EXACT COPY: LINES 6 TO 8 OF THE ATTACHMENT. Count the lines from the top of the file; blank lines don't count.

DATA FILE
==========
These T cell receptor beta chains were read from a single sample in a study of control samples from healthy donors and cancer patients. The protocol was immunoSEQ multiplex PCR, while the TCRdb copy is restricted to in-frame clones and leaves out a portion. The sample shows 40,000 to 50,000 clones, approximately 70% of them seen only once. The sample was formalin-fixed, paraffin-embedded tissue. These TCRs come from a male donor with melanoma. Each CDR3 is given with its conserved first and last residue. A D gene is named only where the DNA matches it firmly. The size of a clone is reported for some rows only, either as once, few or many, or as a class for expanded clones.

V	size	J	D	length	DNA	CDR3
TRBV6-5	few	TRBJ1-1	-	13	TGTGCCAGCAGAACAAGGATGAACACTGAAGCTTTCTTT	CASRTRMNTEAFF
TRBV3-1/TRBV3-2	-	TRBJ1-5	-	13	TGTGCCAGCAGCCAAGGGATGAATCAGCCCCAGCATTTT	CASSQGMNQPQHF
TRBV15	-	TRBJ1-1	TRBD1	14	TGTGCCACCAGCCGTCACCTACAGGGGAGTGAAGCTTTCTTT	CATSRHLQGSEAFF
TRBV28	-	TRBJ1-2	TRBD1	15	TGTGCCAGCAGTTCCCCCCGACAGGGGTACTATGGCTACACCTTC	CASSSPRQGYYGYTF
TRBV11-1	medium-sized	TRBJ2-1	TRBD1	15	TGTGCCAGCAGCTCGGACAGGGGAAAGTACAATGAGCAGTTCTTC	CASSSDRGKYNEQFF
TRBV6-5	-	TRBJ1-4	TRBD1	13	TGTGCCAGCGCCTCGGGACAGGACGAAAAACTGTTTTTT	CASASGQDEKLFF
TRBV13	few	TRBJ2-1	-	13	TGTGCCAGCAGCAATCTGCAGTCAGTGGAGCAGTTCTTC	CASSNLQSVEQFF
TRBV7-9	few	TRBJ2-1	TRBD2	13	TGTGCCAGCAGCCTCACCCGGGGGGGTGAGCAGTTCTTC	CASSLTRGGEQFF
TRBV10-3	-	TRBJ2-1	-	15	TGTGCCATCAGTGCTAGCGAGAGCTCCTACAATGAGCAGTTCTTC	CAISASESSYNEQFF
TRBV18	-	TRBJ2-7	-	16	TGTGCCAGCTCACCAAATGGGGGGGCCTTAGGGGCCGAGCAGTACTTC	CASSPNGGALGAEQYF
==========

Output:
TRBV28	-	TRBJ1-2	TRBD1	15	TGTGCCAGCAGTTCCCCCCGACAGGGGTACTATGGCTACACCTTC	CASSSPRQGYYGYTF
TRBV11-1	medium-sized	TRBJ2-1	TRBD1	15	TGTGCCAGCAGCTCGGACAGGGGAAAGTACAATGAGCAGTTCTTC	CASSSDRGKYNEQFF
TRBV6-5	-	TRBJ1-4	TRBD1	13	TGTGCCAGCGCCTCGGGACAGGACGAAAAACTGTTTTTT	CASASGQDEKLFF